Editorial: Impeaching ‘Mr. President’
Only two presidents have been impeached in the history of the United States. The first was Andrew Johnson in 1868 and the second was Bill Clinton in 1998. Both impeachments occurred under dubious circumstances, and neither president was convicted of any crime.
Evidence suggests that Richard Nixon, in the wake of Watergate, would have been convicted and removed from the presidency for obstruction of justice. Perhaps because of this, he formally resigned in 1974, before a trial could occur. He is the only president to resign from office.
On Sept. 24, Speaker of the House Nancy Pelosi (D- Calif.) moved to open articles of impeachment against President Donald Trump. Several committees within the House were formed to examine the claims that Trump allegedly conspired with the Ukrainian government to track personal information concerning former Vice President Joe Biden and his son Hunter.
The anonymous CIA “whistleblower,” who first provided evidence of any potential wrong-doing, reports that Trump abused his presidential powers in an effort to gain an advantage in the 2020 presidential election. Inquiries are ongoing and will likely continue to garner national attention for months.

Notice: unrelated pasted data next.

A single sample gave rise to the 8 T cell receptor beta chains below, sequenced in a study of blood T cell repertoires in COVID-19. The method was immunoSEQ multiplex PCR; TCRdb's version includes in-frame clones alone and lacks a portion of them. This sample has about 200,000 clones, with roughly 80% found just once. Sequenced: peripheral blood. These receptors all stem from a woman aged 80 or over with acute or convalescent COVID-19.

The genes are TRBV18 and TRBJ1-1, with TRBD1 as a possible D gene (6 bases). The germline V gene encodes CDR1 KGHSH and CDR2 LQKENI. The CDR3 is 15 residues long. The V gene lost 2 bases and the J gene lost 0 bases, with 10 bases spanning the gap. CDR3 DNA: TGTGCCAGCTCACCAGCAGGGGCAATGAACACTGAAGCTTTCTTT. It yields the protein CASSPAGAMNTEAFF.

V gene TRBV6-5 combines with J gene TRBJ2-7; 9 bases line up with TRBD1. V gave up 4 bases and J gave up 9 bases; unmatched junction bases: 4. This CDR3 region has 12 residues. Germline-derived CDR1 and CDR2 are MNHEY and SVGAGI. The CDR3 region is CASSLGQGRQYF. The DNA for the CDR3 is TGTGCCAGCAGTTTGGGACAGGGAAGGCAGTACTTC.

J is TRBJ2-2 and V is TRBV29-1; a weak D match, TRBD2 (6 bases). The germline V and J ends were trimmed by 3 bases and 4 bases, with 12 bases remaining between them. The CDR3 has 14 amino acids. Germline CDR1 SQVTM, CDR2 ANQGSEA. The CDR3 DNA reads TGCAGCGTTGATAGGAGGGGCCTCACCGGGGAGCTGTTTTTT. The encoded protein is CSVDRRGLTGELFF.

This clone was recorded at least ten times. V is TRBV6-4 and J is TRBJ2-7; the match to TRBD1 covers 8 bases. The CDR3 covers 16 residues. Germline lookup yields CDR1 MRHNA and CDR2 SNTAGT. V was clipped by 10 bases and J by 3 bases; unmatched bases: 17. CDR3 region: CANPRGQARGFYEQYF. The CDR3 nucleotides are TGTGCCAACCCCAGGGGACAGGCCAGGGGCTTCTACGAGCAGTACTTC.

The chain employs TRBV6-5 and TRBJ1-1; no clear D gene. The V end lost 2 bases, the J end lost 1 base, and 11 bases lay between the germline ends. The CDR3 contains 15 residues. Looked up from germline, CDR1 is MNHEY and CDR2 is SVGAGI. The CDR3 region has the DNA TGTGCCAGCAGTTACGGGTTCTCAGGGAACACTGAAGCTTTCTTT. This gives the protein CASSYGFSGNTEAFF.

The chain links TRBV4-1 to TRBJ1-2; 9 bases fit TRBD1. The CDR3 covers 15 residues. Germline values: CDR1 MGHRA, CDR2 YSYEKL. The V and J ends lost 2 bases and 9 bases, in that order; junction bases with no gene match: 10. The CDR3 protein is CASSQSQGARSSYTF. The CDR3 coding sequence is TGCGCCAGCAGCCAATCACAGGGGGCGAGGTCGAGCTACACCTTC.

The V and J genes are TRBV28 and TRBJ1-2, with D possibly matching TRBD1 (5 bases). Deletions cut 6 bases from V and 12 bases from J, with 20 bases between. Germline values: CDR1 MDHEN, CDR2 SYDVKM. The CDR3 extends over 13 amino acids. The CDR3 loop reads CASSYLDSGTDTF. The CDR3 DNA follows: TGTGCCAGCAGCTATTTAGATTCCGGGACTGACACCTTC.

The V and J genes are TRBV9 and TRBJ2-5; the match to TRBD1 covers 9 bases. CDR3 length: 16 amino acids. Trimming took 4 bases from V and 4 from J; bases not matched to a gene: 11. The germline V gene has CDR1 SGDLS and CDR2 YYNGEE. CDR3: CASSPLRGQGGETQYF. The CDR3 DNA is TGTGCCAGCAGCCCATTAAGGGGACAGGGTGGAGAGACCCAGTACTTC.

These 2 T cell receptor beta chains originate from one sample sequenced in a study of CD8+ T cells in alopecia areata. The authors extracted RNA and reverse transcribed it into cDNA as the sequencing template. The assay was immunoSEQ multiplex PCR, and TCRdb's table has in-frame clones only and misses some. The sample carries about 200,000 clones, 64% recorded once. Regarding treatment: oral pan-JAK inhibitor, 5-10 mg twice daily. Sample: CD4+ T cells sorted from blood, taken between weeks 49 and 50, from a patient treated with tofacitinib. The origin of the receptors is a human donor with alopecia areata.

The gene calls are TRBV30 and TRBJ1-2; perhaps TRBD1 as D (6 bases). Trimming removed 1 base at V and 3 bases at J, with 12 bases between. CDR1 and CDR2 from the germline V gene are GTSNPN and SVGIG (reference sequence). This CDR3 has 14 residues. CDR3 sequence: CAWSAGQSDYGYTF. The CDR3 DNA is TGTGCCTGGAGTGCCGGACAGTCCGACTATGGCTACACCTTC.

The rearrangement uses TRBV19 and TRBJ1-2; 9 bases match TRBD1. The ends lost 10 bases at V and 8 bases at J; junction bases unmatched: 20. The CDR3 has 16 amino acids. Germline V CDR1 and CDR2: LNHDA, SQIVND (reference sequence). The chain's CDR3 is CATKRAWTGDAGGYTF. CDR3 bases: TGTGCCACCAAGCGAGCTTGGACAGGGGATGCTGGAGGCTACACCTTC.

At The Lookout, we believe any public official who engages in illegal activity ought to be impeached and removed from office. However, while the claims against Trump are undoubtedly serious in nature, there is no guarantee he will be convicted if a trial ever reaches the Senate.
Impeachment, as detailed in the constitution, is a long and complex process rife with potential political stagnation. If an impeachment inquiry successfully moves out of the House, the accused is put on trial in the U.S. Senate with the Supreme Court presiding. From there, two-thirds of the Senate must vote to convict the accused.
The Lookout staff does not believe Trump will be removed from office as a result of the impeachment charges brought against him. This opinion reflects the nature of impeachment, not Trump’s supposed innocence or guilt concerning the current investigations.